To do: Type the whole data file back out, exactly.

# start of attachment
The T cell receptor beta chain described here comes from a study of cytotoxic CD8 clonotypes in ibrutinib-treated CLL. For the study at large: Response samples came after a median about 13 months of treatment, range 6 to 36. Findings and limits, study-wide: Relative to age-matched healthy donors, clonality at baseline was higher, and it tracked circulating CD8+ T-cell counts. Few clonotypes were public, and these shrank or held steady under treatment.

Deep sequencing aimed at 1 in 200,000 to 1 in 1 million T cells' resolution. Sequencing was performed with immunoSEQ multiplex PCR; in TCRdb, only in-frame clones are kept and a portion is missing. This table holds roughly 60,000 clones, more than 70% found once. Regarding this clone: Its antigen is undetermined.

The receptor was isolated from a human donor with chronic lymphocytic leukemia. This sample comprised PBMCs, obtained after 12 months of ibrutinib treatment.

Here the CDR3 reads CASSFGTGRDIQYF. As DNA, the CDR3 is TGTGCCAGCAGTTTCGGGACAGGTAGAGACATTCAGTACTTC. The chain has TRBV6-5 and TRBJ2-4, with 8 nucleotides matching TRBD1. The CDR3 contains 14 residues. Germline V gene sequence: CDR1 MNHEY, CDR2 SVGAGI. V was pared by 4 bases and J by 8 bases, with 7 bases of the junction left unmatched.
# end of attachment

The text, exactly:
The T cell receptor beta chain described here comes from a study of cytotoxic CD8 clonotypes in ibrutinib-treated CLL. For the study at large: Response samples came after a median about 13 months of treatment, range 6 to 36. Findings and limits, study-wide: Relative to age-matched healthy donors, clonality at baseline was higher, and it tracked circulating CD8+ T-cell counts. Few clonotypes were public, and these shrank or held steady under treatment.

Deep sequencing aimed at 1 in 200,000 to 1 in 1 million T cells' resolution. Sequencing was performed with immunoSEQ multiplex PCR; in TCRdb, only in-frame clones are kept and a portion is missing. This table holds roughly 60,000 clones, more than 70% found once. Regarding this clone: Its antigen is undetermined.

The receptor was isolated from a human donor with chronic lymphocytic leukemia. This sample comprised PBMCs, obtained after 12 months of ibrutinib treatment.

Here the CDR3 reads CASSFGTGRDIQYF. As DNA, the CDR3 is TGTGCCAGCAGTTTCGGGACAGGTAGAGACATTCAGTACTTC. The chain has TRBV6-5 and TRBJ2-4, with 8 nucleotides matching TRBD1. The CDR3 contains 14 residues. Germline V gene sequence: CDR1 MNHEY, CDR2 SVGAGI. V was pared by 4 bases and J by 8 bases, with 7 bases of the junction left unmatched.